Image: A section from Papyrus 75 showing the ending of Luke and the beginning of John.
I've added another episode to the series on Eusebius of Caesarea’s The Ecclesiastical History: book 3, chapter 25. Listen here.
Notes and Commentary:
The chapter is one of the most important writings from early Christianity related to the recognition of the New Testament canon.
Eusebius famously outlines what could be called four categories of writings:
First, the “Recognized Books [homologoumenoi]”:
The holy tetrad of the Gospels
The epistles of Paul (presumably including Hebrews)
Revelation of John (though he notes misgivings by some)
Second, the “Disputed Books [antilegemenoi]”:
2-3 John (whether by the Evangelist John or another John)
Third, the rejected works:
The Acts of Paul
The Shepherd (of Hermas)
The Apocalypse of Peter
The Epistle of Barnabas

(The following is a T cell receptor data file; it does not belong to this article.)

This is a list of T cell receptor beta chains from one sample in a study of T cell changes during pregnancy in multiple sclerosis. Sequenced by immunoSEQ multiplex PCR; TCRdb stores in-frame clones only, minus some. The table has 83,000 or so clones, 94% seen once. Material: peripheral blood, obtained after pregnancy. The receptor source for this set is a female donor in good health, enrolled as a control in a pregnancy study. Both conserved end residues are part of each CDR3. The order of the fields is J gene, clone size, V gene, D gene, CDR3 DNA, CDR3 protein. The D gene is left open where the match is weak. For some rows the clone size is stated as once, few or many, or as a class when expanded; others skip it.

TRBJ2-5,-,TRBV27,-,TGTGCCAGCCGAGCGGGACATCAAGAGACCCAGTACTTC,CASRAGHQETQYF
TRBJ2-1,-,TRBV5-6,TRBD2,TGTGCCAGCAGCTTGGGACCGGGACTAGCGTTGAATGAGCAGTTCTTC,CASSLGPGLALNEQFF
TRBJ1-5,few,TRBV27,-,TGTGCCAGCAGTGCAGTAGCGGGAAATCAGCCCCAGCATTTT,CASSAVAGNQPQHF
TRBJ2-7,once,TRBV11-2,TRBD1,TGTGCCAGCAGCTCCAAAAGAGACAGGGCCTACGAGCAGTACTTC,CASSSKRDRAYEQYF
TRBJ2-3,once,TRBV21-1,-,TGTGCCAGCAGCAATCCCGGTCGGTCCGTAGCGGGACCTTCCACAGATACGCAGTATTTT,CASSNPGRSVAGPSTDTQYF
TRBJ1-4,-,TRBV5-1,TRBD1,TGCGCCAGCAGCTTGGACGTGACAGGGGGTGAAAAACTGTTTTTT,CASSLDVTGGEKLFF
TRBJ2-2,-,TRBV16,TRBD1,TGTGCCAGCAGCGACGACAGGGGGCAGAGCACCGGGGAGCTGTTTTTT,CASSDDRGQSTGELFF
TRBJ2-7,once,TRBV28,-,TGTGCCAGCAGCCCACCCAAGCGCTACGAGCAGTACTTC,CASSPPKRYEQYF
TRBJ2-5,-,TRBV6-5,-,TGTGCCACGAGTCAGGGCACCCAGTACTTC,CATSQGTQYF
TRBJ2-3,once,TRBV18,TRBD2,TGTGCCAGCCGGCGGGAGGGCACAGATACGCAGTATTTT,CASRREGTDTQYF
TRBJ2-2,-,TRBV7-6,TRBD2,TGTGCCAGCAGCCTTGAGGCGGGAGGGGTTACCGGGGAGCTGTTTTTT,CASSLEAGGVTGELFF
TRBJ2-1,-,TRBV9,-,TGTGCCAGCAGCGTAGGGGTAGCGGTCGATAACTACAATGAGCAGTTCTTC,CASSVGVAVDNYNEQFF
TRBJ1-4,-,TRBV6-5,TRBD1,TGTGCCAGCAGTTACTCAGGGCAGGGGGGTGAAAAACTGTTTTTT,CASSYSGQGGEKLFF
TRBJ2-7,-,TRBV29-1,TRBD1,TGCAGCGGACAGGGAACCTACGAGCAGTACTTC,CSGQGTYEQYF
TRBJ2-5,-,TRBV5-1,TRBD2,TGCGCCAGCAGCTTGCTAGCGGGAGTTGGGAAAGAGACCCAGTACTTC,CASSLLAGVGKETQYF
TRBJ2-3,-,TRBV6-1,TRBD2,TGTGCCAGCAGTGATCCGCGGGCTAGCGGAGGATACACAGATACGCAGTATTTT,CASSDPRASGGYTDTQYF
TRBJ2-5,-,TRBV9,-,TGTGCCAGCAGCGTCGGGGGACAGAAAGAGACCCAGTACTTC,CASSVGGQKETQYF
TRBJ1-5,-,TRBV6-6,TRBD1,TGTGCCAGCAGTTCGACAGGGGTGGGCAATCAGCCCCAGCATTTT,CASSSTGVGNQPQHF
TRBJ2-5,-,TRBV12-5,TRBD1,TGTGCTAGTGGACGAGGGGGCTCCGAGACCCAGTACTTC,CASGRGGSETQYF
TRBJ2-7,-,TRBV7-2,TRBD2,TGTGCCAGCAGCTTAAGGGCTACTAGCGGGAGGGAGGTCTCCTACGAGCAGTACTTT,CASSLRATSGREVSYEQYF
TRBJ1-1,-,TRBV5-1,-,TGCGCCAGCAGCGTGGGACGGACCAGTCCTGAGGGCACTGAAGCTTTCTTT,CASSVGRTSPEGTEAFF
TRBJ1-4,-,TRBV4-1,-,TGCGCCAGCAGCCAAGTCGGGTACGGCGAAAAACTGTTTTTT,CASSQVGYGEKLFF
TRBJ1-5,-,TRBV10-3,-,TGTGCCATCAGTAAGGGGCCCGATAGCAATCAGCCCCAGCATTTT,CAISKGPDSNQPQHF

The Teachings of the Apostles (Didache)
He also mentions here the dispute over Revelation.
The Gospel According to the Hebrews
Fourth, heretical works:
These works, says Eusebius, are put forward by heretics under pseudonyms of the apostles. He calls them “forgeries of the heretics.”
Gospel of Peter
Gospel of Thomas
Gospel of Matthias
Acts of Andrew
Acts of John
These are not part of “true orthodoxy.”
By the early fourth century there is a clear consensus on the recognition of 22 of the 27 books of the NT canon as “true, genuine, and recognized.” The remaining five (James, Jude, 2 Peter, 2-3 John) are disputed but seen as clearly distinct from non-canonical rejected and heretical works.
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